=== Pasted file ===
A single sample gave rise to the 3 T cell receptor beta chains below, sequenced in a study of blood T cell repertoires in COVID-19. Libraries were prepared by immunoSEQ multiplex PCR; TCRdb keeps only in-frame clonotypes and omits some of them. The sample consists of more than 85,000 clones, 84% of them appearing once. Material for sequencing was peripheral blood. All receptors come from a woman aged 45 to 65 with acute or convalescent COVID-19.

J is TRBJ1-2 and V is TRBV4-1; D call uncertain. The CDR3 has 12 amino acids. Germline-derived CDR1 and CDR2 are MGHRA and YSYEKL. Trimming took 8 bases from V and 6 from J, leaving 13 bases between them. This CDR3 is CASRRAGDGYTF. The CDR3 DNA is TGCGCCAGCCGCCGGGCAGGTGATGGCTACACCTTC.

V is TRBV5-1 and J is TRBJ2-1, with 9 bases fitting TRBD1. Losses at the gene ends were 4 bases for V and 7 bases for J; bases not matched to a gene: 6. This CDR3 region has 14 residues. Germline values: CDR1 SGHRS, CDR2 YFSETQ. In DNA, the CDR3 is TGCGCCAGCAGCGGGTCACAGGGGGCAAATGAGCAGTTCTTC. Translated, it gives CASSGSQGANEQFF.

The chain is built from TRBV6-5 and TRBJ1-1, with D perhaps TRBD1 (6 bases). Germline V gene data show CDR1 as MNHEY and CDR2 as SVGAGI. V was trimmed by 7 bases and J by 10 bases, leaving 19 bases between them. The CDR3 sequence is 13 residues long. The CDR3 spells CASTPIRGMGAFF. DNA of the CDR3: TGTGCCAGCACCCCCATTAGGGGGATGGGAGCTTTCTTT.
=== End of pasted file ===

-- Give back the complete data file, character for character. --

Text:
A single sample gave rise to the 3 T cell receptor beta chains below, sequenced in a study of blood T cell repertoires in COVID-19. Libraries were prepared by immunoSEQ multiplex PCR; TCRdb keeps only in-frame clonotypes and omits some of them. The sample consists of more than 85,000 clones, 84% of them appearing once. Material for sequencing was peripheral blood. All receptors come from a woman aged 45 to 65 with acute or convalescent COVID-19.

J is TRBJ1-2 and V is TRBV4-1; D call uncertain. The CDR3 has 12 amino acids. Germline-derived CDR1 and CDR2 are MGHRA and YSYEKL. Trimming took 8 bases from V and 6 from J, leaving 13 bases between them. This CDR3 is CASRRAGDGYTF. The CDR3 DNA is TGCGCCAGCCGCCGGGCAGGTGATGGCTACACCTTC.

V is TRBV5-1 and J is TRBJ2-1, with 9 bases fitting TRBD1. Losses at the gene ends were 4 bases for V and 7 bases for J; bases not matched to a gene: 6. This CDR3 region has 14 residues. Germline values: CDR1 SGHRS, CDR2 YFSETQ. In DNA, the CDR3 is TGCGCCAGCAGCGGGTCACAGGGGGCAAATGAGCAGTTCTTC. Translated, it gives CASSGSQGANEQFF.

The chain is built from TRBV6-5 and TRBJ1-1, with D perhaps TRBD1 (6 bases). Germline V gene data show CDR1 as MNHEY and CDR2 as SVGAGI. V was trimmed by 7 bases and J by 10 bases, leaving 19 bases between them. The CDR3 sequence is 13 residues long. The CDR3 spells CASTPIRGMGAFF. DNA of the CDR3: TGTGCCAGCACCCCCATTAGGGGGATGGGAGCTTTCTTT.